UK Black History Month Ideas and Activities for Primary Schools
UK Black History Month is October. It is the 32nd Black History Month in the United Kingdom – the first being celebrated in 1987.
It's not always easy to prepare effective, engaging learning for special days and events. To help, here are some Black History Month ideas and activities for schools and teachers.
What is Black History Month and why is it celebrated?
Black History Month in the UK celebrates the history, arts and culture of black British people. Awareness of, and education about, the history of white British people is well-established, but black British history is underreported and underrepresented. Dedicating a month to it every year helps redress that balance, and helps us all learn more about our shared History as Britons.
How is UK Black History Month celebrated?
Throughout October there are typically many newspaper and magazine articles as well as TV programmes about Black British history. Black History Month Magazine is central to the celebrations. They select a focus for the celebrations each year.
The focus for UK Black History Month 2019 is on the contributions to society—and achievements of—black British women since Windrush.
There are a number of events such as talks, discussions and debates held around the country.
Black History Month in schools
In schools, children are taught about the history of black British people. Typically, the achievements of inspiring black British role models such as athletes, authors, poets, actors and musicians are celebrated, too.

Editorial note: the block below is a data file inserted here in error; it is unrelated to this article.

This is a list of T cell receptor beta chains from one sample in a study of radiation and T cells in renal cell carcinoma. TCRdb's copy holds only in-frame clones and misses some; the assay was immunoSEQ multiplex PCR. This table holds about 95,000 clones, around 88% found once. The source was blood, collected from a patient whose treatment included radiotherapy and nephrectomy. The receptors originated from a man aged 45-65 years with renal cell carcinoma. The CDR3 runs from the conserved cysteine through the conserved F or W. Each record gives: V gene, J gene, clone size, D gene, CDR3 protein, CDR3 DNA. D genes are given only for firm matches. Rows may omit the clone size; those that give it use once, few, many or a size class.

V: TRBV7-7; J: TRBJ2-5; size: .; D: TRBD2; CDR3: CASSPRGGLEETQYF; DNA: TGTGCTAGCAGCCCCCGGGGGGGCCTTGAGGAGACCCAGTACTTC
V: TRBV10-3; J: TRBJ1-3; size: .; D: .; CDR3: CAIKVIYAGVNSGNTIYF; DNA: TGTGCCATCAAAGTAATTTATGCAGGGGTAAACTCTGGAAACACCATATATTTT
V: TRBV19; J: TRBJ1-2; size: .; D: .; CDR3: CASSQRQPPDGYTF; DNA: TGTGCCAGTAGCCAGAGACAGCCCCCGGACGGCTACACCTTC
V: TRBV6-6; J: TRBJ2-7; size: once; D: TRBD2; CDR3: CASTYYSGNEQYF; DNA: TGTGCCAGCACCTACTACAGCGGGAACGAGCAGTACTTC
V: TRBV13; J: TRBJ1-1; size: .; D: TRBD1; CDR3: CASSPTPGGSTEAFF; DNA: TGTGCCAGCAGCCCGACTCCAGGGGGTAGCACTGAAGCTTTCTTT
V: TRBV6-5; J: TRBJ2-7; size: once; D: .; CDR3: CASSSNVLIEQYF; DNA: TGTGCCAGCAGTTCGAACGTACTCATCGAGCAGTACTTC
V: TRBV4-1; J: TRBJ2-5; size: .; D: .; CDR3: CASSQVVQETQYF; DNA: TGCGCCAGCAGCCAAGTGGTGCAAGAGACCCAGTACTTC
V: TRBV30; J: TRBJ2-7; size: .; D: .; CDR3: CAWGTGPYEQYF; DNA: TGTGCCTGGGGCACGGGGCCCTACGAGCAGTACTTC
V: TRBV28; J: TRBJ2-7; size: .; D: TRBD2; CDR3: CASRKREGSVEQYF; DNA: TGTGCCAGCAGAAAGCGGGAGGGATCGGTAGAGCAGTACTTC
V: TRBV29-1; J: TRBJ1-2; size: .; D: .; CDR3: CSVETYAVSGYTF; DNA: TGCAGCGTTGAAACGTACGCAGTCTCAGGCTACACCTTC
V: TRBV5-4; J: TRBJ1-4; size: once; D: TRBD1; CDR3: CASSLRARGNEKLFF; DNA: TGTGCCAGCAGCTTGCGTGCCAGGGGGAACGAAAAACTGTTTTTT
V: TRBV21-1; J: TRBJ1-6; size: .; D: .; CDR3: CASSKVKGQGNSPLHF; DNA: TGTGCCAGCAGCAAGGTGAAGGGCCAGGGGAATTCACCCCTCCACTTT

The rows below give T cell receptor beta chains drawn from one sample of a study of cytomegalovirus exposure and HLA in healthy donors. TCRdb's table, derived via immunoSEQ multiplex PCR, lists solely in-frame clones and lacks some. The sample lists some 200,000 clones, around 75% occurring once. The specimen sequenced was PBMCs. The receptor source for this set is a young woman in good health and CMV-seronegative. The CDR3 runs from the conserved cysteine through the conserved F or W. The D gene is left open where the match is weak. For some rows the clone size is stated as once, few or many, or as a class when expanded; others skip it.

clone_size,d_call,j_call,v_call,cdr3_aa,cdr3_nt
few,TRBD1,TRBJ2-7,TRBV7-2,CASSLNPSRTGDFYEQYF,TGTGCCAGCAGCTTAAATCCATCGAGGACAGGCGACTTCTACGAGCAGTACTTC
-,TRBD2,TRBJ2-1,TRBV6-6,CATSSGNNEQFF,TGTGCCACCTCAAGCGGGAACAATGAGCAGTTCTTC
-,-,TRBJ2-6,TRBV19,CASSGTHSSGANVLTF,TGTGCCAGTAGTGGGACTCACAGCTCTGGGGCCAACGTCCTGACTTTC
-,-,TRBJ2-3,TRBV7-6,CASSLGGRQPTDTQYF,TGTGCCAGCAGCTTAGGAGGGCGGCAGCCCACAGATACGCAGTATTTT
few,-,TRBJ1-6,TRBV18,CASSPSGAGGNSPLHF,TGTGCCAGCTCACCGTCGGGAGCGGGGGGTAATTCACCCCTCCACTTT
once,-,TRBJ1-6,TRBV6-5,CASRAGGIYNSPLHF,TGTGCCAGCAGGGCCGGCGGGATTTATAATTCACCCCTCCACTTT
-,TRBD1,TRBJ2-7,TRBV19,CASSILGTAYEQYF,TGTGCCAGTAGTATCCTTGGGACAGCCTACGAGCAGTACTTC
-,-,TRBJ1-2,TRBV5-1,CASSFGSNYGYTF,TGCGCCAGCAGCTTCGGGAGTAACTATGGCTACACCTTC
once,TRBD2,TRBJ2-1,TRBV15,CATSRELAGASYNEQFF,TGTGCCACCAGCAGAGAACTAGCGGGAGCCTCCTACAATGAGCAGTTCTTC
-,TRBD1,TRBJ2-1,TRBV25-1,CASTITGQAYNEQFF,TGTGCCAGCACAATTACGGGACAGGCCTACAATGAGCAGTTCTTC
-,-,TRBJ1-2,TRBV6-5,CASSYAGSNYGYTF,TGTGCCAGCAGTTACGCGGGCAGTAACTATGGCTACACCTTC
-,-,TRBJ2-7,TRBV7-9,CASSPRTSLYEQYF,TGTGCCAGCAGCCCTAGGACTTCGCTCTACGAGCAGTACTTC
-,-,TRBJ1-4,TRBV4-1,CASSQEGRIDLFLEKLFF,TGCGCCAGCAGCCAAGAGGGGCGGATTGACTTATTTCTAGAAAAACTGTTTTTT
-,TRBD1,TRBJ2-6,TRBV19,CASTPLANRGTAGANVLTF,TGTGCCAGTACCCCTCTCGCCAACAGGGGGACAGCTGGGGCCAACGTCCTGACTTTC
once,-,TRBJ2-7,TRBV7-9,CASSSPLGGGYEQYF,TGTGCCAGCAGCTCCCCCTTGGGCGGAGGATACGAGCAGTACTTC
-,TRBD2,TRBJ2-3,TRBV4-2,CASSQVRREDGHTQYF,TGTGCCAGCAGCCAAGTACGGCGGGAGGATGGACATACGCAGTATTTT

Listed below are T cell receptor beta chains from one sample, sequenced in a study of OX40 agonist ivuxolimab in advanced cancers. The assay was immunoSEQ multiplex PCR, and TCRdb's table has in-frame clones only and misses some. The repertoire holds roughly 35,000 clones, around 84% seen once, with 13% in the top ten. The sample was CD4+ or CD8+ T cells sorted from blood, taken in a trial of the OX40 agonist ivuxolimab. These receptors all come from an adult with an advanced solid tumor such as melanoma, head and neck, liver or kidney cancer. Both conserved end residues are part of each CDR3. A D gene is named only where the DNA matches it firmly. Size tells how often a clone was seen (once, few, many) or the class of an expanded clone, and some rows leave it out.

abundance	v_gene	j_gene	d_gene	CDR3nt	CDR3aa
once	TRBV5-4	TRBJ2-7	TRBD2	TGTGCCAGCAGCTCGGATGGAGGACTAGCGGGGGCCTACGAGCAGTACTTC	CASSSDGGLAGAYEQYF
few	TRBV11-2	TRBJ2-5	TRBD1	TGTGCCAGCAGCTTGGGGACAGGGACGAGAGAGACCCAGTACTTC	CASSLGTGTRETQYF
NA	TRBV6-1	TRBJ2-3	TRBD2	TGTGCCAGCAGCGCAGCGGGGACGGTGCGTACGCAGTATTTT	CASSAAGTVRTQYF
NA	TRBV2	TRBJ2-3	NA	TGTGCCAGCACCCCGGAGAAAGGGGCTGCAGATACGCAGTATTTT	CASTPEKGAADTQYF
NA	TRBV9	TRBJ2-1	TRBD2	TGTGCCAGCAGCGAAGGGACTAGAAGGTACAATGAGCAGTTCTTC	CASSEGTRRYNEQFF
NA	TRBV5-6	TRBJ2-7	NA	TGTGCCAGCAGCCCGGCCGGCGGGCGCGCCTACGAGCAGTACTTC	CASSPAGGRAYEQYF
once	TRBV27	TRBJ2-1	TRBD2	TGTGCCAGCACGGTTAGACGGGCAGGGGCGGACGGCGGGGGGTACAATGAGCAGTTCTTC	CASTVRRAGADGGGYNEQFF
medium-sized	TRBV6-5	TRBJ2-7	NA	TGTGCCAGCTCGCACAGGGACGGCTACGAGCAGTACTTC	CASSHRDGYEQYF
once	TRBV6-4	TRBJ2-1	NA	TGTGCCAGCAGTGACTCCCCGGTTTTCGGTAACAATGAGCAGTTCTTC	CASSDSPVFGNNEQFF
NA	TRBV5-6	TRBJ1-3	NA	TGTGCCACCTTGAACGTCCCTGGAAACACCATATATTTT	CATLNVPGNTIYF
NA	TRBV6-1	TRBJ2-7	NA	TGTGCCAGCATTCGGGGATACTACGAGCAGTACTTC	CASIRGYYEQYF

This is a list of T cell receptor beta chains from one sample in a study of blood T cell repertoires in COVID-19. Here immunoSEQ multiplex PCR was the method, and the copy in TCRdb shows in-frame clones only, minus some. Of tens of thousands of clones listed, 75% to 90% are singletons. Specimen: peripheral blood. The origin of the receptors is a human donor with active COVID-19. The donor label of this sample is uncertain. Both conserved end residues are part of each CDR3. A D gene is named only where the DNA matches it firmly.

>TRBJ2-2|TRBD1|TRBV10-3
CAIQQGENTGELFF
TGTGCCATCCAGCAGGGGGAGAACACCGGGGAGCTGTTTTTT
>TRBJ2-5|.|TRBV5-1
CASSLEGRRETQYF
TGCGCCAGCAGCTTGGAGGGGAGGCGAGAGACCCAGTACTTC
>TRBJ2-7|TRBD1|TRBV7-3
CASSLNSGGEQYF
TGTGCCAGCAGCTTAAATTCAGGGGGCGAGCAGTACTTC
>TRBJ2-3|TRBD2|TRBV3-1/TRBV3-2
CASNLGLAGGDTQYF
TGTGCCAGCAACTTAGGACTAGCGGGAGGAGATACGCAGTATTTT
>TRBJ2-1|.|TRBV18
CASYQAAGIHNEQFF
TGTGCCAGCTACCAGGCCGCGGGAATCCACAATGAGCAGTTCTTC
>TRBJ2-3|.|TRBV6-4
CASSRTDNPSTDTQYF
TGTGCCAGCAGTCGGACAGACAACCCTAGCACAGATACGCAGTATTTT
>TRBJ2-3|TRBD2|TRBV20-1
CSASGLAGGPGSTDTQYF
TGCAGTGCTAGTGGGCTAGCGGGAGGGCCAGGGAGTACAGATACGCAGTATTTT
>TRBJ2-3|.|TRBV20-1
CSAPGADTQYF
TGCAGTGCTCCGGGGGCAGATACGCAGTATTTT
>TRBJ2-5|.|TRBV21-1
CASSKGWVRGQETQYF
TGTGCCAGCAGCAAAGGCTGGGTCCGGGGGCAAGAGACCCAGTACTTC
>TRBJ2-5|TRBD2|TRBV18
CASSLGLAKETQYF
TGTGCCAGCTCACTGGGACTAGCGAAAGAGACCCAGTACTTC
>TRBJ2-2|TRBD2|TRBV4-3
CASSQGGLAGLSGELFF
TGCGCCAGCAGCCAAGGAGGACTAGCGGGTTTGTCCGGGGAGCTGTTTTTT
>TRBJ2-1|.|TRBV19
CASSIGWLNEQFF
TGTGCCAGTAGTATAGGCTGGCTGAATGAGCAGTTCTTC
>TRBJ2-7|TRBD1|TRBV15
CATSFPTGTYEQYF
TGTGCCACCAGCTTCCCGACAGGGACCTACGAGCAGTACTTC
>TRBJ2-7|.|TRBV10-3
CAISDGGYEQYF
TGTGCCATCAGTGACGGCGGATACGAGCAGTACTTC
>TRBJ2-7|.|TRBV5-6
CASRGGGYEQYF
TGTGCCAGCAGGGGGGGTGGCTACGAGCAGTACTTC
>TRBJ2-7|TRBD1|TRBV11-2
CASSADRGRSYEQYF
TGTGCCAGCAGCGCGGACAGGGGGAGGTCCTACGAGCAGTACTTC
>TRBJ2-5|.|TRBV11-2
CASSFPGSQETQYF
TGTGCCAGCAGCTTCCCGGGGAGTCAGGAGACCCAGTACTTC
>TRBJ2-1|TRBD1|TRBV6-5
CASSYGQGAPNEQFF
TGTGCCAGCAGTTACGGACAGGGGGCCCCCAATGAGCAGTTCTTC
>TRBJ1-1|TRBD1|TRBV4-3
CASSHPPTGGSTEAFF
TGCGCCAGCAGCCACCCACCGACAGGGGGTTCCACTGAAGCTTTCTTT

As teachers, it's essential to ensure that children know what Black History Month actually is and why it is celebrated. Explaining this to children might seem straightforward, but there's actually a lot for young learners to unpack and understand.
A differentiated, age-appropriate approach to teaching the meaning of Black History Month is necessary to ensure all primary children can learn something – and celebrate Black British history, too.
Black History Month KS1 Ideas and Activities
A simple, straightforward approach to teaching about Black History Month is best for younger children in Years 1 and 2. A quick discussion about why it's good to see a range of people with different skin tones and appearances in books, TV programmes and films will get children thinking about why visibility of minority ethnic groups, including Black British people, is important.
Talk about why Black History Month is celebrated
Try to draw out these key points during class discussion: